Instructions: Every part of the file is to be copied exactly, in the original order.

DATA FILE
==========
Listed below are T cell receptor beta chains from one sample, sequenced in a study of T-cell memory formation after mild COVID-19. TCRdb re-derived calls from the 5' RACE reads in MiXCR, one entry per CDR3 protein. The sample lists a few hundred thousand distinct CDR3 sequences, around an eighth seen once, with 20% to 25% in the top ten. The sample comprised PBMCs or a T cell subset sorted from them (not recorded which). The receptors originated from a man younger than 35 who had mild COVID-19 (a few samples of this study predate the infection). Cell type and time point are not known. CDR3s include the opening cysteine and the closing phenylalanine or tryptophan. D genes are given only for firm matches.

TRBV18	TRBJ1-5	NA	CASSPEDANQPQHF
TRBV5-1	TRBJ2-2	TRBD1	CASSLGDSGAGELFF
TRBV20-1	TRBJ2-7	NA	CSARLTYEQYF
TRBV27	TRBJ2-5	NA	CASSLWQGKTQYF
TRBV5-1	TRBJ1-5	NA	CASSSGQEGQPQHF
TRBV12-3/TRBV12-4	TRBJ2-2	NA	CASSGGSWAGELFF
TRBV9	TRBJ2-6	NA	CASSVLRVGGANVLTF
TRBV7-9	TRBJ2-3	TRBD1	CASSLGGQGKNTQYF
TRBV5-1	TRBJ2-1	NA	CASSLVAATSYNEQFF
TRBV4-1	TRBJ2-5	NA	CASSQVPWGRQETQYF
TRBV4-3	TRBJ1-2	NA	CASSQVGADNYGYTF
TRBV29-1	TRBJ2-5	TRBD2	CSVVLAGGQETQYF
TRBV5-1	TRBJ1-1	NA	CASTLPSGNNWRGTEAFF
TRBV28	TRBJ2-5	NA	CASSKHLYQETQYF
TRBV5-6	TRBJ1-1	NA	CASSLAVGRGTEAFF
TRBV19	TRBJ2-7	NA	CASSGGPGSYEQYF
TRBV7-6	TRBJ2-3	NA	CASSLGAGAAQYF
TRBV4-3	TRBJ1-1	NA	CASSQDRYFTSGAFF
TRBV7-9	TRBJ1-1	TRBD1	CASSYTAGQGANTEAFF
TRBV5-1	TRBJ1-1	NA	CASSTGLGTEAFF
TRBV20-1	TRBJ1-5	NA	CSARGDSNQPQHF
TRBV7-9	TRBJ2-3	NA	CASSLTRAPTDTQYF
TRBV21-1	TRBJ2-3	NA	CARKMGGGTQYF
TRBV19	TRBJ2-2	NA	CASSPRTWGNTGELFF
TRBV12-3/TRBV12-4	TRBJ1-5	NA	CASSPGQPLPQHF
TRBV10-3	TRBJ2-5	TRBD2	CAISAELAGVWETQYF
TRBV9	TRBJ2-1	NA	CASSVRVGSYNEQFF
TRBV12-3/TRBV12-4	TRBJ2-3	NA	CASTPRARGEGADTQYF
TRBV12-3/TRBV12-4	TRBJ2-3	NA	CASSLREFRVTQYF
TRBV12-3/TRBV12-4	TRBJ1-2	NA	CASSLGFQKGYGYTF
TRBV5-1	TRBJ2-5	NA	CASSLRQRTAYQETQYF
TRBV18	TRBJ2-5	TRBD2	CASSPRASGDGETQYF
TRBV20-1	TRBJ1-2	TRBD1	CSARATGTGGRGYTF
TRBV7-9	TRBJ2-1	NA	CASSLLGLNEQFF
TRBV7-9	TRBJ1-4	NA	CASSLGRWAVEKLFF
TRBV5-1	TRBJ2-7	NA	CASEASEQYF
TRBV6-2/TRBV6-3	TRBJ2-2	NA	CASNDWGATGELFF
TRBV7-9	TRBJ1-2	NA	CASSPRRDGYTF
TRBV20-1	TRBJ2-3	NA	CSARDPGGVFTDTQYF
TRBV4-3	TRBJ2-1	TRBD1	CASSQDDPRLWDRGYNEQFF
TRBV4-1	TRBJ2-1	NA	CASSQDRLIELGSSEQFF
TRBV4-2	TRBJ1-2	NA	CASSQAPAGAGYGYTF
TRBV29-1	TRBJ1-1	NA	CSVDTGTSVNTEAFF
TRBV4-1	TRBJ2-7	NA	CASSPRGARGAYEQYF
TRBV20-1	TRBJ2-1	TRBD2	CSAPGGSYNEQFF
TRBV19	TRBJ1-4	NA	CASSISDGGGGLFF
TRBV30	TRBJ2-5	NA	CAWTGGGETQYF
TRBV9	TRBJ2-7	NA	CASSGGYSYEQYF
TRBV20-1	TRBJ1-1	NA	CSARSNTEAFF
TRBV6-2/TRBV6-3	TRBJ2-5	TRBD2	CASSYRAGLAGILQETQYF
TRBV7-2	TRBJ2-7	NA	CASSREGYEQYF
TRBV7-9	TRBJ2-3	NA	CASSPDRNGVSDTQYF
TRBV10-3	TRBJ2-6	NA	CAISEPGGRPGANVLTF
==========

Listed below are T cell receptor beta chains from one sample, sequenced in a study of T-cell memory formation after mild COVID-19. TCRdb re-derived calls from the 5' RACE reads in MiXCR, one entry per CDR3 protein. The sample lists a few hundred thousand distinct CDR3 sequences, around an eighth seen once, with 20% to 25% in the top ten. The sample comprised PBMCs or a T cell subset sorted from them (not recorded which). The receptors originated from a man younger than 35 who had mild COVID-19 (a few samples of this study predate the infection). Cell type and time point are not known. CDR3s include the opening cysteine and the closing phenylalanine or tryptophan. D genes are given only for firm matches.

TRBV18	TRBJ1-5	NA	CASSPEDANQPQHF
TRBV5-1	TRBJ2-2	TRBD1	CASSLGDSGAGELFF
TRBV20-1	TRBJ2-7	NA	CSARLTYEQYF
TRBV27	TRBJ2-5	NA	CASSLWQGKTQYF
TRBV5-1	TRBJ1-5	NA	CASSSGQEGQPQHF
TRBV12-3/TRBV12-4	TRBJ2-2	NA	CASSGGSWAGELFF
TRBV9	TRBJ2-6	NA	CASSVLRVGGANVLTF
TRBV7-9	TRBJ2-3	TRBD1	CASSLGGQGKNTQYF
TRBV5-1	TRBJ2-1	NA	CASSLVAATSYNEQFF
TRBV4-1	TRBJ2-5	NA	CASSQVPWGRQETQYF
TRBV4-3	TRBJ1-2	NA	CASSQVGADNYGYTF
TRBV29-1	TRBJ2-5	TRBD2	CSVVLAGGQETQYF
TRBV5-1	TRBJ1-1	NA	CASTLPSGNNWRGTEAFF
TRBV28	TRBJ2-5	NA	CASSKHLYQETQYF
TRBV5-6	TRBJ1-1	NA	CASSLAVGRGTEAFF
TRBV19	TRBJ2-7	NA	CASSGGPGSYEQYF
TRBV7-6	TRBJ2-3	NA	CASSLGAGAAQYF
TRBV4-3	TRBJ1-1	NA	CASSQDRYFTSGAFF
TRBV7-9	TRBJ1-1	TRBD1	CASSYTAGQGANTEAFF
TRBV5-1	TRBJ1-1	NA	CASSTGLGTEAFF
TRBV20-1	TRBJ1-5	NA	CSARGDSNQPQHF
TRBV7-9	TRBJ2-3	NA	CASSLTRAPTDTQYF
TRBV21-1	TRBJ2-3	NA	CARKMGGGTQYF
TRBV19	TRBJ2-2	NA	CASSPRTWGNTGELFF
TRBV12-3/TRBV12-4	TRBJ1-5	NA	CASSPGQPLPQHF
TRBV10-3	TRBJ2-5	TRBD2	CAISAELAGVWETQYF
TRBV9	TRBJ2-1	NA	CASSVRVGSYNEQFF
TRBV12-3/TRBV12-4	TRBJ2-3	NA	CASTPRARGEGADTQYF
TRBV12-3/TRBV12-4	TRBJ2-3	NA	CASSLREFRVTQYF
TRBV12-3/TRBV12-4	TRBJ1-2	NA	CASSLGFQKGYGYTF
TRBV5-1	TRBJ2-5	NA	CASSLRQRTAYQETQYF
TRBV18	TRBJ2-5	TRBD2	CASSPRASGDGETQYF
TRBV20-1	TRBJ1-2	TRBD1	CSARATGTGGRGYTF
TRBV7-9	TRBJ2-1	NA	CASSLLGLNEQFF
TRBV7-9	TRBJ1-4	NA	CASSLGRWAVEKLFF
TRBV5-1	TRBJ2-7	NA	CASEASEQYF
TRBV6-2/TRBV6-3	TRBJ2-2	NA	CASNDWGATGELFF
TRBV7-9	TRBJ1-2	NA	CASSPRRDGYTF
TRBV20-1	TRBJ2-3	NA	CSARDPGGVFTDTQYF
TRBV4-3	TRBJ2-1	TRBD1	CASSQDDPRLWDRGYNEQFF
TRBV4-1	TRBJ2-1	NA	CASSQDRLIELGSSEQFF
TRBV4-2	TRBJ1-2	NA	CASSQAPAGAGYGYTF
TRBV29-1	TRBJ1-1	NA	CSVDTGTSVNTEAFF
TRBV4-1	TRBJ2-7	NA	CASSPRGARGAYEQYF
TRBV20-1	TRBJ2-1	TRBD2	CSAPGGSYNEQFF
TRBV19	TRBJ1-4	NA	CASSISDGGGGLFF
TRBV30	TRBJ2-5	NA	CAWTGGGETQYF
TRBV9	TRBJ2-7	NA	CASSGGYSYEQYF
TRBV20-1	TRBJ1-1	NA	CSARSNTEAFF
TRBV6-2/TRBV6-3	TRBJ2-5	TRBD2	CASSYRAGLAGILQETQYF
TRBV7-2	TRBJ2-7	NA	CASSREGYEQYF
TRBV7-9	TRBJ2-3	NA	CASSPDRNGVSDTQYF
TRBV10-3	TRBJ2-6	NA	CAISEPGGRPGANVLTF